Before I get to those two suggestions, let me first introduce a means of praying together that I believe can help. It's called praying in agreement. This is like constructing a paragraph aloud in a group. I might start and pray a couple of sentences. The next person is struck by something I prayed and continues the conversation with God by taking my idea and expanding it a bit. Then the next person prays and does similarly. And so on. After a pause, a new topic is introduced.
Praying like this prevents what often happens at prayer meetings I've been to when one person drones on and on, or when I'm so concerned with how I sound when I pray aloud that I am making up my prayer in my head and not listening to what is being prayed by others. Praying in agreement is actually praying together. I highly recommend it.
1. Consider pre-service intercession on Sunday morning or whenever it is that you meet during the week to worship God. Identify the stalwart pray-ers in your congregation. Who are the people who hope and dream and have faith that God is at work? I recommend starting with at least three. Pinpoint a leader. Personally invite the intercession team to arrive about forty-five minutes before the service to pray for God's will to be done, for his kingdom to come, for his glory to be revealed during the service. Give them a space to pray, give them your sermon title, have them pray into the church's mission statement. These should not be people who are responsible for anything during the service. They are there to pray ahead of time for the move of the Holy Spirit in the service. Ask them to listen for a word from God, and then be receptive to what they tell you.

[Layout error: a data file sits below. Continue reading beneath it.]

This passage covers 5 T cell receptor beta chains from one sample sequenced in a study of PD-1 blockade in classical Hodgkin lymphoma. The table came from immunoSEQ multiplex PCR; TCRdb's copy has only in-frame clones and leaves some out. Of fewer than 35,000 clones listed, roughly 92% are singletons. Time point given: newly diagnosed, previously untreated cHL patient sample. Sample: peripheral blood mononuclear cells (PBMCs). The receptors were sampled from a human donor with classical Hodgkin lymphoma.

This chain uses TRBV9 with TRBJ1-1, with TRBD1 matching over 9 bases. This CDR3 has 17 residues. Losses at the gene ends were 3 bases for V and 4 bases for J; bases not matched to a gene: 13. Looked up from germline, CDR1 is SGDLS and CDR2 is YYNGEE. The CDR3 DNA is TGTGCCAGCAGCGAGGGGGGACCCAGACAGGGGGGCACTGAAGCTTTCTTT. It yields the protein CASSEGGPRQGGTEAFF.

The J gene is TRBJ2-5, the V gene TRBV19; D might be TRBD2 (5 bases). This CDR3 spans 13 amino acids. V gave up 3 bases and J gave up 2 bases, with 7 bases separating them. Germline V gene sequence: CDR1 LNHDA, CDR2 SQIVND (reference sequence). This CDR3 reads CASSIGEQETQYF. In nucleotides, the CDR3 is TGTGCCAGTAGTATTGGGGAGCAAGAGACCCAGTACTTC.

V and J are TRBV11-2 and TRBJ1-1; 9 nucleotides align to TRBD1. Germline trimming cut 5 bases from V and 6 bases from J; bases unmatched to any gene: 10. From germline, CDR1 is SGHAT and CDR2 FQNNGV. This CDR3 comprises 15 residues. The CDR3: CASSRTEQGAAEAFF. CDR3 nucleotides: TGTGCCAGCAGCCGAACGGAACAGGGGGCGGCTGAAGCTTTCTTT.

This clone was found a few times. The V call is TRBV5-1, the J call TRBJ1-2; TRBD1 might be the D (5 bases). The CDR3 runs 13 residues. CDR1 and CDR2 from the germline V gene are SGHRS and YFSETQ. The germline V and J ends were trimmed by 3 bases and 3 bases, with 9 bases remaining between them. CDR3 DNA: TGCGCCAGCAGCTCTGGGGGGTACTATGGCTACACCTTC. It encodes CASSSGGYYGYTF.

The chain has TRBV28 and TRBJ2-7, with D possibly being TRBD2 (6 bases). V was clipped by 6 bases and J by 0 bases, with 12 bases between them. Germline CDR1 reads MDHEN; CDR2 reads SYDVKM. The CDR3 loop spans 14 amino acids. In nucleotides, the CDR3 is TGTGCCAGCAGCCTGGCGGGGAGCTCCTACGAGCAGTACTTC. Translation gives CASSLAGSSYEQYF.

2. Give more prayer direction to your small groups or house churches. Either give each group a different focus, such as a geographic area of your community or a segment of your mission statement, or have them all focus on the same vision. Your choice. Invite them to consider spending a quarter of their total time together praying. So, if they meet for ninety minutes, then have them spend at least twenty-two and a half minutes interceding. Have them take some time to listen to God. Perhaps he wants to infuse their prayers with a Scripture verse or an image. Encourage them to use short sentences when praying, adding to what the previous person has prayed. Long, drawn-out prayers kill the energy in a group. This is not a time to pray about personal needs—that should be done elsewhere. This is a time of corporate prayer focused on one thing. Have groups report in occasionally and communicate to the congregation the gist of what God is saying.
During the early months of the pandemic, I reached out to a couple of friends from church via phone. At first it was just to check in on these older women who lived alone. Soon the four of us began interceding together weekly, for our church, our city, the pandemic, the sick, the health care workers, the essential workers, and so on. It was not only a lifeline, but we saw God at work. It boosted our faith and opened our eyes to see God at work all around us. Praying together has a way of doing that.
How is God inviting you in this upcoming season to deepen your trust in his name alone?